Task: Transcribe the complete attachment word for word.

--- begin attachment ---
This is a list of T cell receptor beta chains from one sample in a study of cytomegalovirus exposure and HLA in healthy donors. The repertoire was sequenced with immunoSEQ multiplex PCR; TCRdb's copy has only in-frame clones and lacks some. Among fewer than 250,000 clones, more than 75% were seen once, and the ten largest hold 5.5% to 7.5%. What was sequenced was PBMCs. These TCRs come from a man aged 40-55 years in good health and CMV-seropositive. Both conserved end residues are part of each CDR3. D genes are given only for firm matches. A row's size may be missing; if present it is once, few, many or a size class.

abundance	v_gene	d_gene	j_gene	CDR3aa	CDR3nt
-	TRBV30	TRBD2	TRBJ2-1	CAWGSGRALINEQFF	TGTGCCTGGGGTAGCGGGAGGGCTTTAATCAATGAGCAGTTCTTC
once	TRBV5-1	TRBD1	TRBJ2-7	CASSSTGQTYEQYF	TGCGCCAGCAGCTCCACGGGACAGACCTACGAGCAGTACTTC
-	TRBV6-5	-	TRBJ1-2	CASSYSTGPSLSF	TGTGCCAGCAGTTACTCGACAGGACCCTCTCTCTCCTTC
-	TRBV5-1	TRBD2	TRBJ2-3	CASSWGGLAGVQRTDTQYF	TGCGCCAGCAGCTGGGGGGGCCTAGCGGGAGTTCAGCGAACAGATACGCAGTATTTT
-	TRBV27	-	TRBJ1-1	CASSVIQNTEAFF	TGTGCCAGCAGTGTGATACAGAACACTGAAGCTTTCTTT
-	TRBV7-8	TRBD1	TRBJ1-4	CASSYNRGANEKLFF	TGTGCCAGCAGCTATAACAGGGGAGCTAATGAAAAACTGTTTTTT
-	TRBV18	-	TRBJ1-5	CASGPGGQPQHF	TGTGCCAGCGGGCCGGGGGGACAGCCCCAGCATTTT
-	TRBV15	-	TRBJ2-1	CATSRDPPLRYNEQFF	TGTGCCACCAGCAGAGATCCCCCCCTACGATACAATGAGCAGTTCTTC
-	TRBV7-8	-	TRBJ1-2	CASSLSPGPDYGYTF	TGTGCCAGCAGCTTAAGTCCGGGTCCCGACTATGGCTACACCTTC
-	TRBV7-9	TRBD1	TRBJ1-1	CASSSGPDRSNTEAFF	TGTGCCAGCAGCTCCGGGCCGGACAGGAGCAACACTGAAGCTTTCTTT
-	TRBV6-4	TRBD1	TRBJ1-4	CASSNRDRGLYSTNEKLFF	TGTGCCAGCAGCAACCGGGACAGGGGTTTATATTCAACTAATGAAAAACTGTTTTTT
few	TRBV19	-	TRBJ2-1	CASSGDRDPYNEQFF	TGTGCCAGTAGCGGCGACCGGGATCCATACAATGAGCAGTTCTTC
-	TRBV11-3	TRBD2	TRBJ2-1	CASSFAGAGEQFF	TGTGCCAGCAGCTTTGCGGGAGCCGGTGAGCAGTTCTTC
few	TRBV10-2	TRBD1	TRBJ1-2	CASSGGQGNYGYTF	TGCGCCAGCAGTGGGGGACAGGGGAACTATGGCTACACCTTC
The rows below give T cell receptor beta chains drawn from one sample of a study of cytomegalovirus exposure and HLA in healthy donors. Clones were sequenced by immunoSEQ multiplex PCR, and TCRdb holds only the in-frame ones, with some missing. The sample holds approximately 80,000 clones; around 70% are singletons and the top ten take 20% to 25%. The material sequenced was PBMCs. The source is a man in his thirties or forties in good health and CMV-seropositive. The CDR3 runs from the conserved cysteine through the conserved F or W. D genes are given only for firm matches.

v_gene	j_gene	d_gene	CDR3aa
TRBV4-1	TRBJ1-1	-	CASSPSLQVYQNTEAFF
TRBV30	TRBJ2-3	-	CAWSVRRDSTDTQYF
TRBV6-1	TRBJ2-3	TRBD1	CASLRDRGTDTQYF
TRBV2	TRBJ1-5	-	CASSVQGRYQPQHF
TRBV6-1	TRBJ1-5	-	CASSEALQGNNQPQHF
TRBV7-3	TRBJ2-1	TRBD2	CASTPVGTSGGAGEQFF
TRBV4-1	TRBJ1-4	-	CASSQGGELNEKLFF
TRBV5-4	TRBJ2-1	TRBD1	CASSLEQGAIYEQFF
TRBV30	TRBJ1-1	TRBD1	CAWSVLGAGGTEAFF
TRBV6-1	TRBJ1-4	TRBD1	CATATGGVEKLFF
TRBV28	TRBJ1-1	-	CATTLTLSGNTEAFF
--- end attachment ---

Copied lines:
This is a list of T cell receptor beta chains from one sample in a study of cytomegalovirus exposure and HLA in healthy donors. The repertoire was sequenced with immunoSEQ multiplex PCR; TCRdb's copy has only in-frame clones and lacks some. Among fewer than 250,000 clones, more than 75% were seen once, and the ten largest hold 5.5% to 7.5%. What was sequenced was PBMCs. These TCRs come from a man aged 40-55 years in good health and CMV-seropositive. Both conserved end residues are part of each CDR3. D genes are given only for firm matches. A row's size may be missing; if present it is once, few, many or a size class.

abundance	v_gene	d_gene	j_gene	CDR3aa	CDR3nt
-	TRBV30	TRBD2	TRBJ2-1	CAWGSGRALINEQFF	TGTGCCTGGGGTAGCGGGAGGGCTTTAATCAATGAGCAGTTCTTC
once	TRBV5-1	TRBD1	TRBJ2-7	CASSSTGQTYEQYF	TGCGCCAGCAGCTCCACGGGACAGACCTACGAGCAGTACTTC
-	TRBV6-5	-	TRBJ1-2	CASSYSTGPSLSF	TGTGCCAGCAGTTACTCGACAGGACCCTCTCTCTCCTTC
-	TRBV5-1	TRBD2	TRBJ2-3	CASSWGGLAGVQRTDTQYF	TGCGCCAGCAGCTGGGGGGGCCTAGCGGGAGTTCAGCGAACAGATACGCAGTATTTT
-	TRBV27	-	TRBJ1-1	CASSVIQNTEAFF	TGTGCCAGCAGTGTGATACAGAACACTGAAGCTTTCTTT
-	TRBV7-8	TRBD1	TRBJ1-4	CASSYNRGANEKLFF	TGTGCCAGCAGCTATAACAGGGGAGCTAATGAAAAACTGTTTTTT
-	TRBV18	-	TRBJ1-5	CASGPGGQPQHF	TGTGCCAGCGGGCCGGGGGGACAGCCCCAGCATTTT
-	TRBV15	-	TRBJ2-1	CATSRDPPLRYNEQFF	TGTGCCACCAGCAGAGATCCCCCCCTACGATACAATGAGCAGTTCTTC
-	TRBV7-8	-	TRBJ1-2	CASSLSPGPDYGYTF	TGTGCCAGCAGCTTAAGTCCGGGTCCCGACTATGGCTACACCTTC
-	TRBV7-9	TRBD1	TRBJ1-1	CASSSGPDRSNTEAFF	TGTGCCAGCAGCTCCGGGCCGGACAGGAGCAACACTGAAGCTTTCTTT
-	TRBV6-4	TRBD1	TRBJ1-4	CASSNRDRGLYSTNEKLFF	TGTGCCAGCAGCAACCGGGACAGGGGTTTATATTCAACTAATGAAAAACTGTTTTTT
few	TRBV19	-	TRBJ2-1	CASSGDRDPYNEQFF	TGTGCCAGTAGCGGCGACCGGGATCCATACAATGAGCAGTTCTTC
-	TRBV11-3	TRBD2	TRBJ2-1	CASSFAGAGEQFF	TGTGCCAGCAGCTTTGCGGGAGCCGGTGAGCAGTTCTTC
few	TRBV10-2	TRBD1	TRBJ1-2	CASSGGQGNYGYTF	TGCGCCAGCAGTGGGGGACAGGGGAACTATGGCTACACCTTC
The rows below give T cell receptor beta chains drawn from one sample of a study of cytomegalovirus exposure and HLA in healthy donors. Clones were sequenced by immunoSEQ multiplex PCR, and TCRdb holds only the in-frame ones, with some missing. The sample holds approximately 80,000 clones; around 70% are singletons and the top ten take 20% to 25%. The material sequenced was PBMCs. The source is a man in his thirties or forties in good health and CMV-seropositive. The CDR3 runs from the conserved cysteine through the conserved F or W. D genes are given only for firm matches.

v_gene	j_gene	d_gene	CDR3aa
TRBV4-1	TRBJ1-1	-	CASSPSLQVYQNTEAFF
TRBV30	TRBJ2-3	-	CAWSVRRDSTDTQYF
TRBV6-1	TRBJ2-3	TRBD1	CASLRDRGTDTQYF
TRBV2	TRBJ1-5	-	CASSVQGRYQPQHF
TRBV6-1	TRBJ1-5	-	CASSEALQGNNQPQHF
TRBV7-3	TRBJ2-1	TRBD2	CASTPVGTSGGAGEQFF
TRBV4-1	TRBJ1-4	-	CASSQGGELNEKLFF
TRBV5-4	TRBJ2-1	TRBD1	CASSLEQGAIYEQFF
TRBV30	TRBJ1-1	TRBD1	CAWSVLGAGGTEAFF
TRBV6-1	TRBJ1-4	TRBD1	CATATGGVEKLFF
TRBV28	TRBJ1-1	-	CATTLTLSGNTEAFF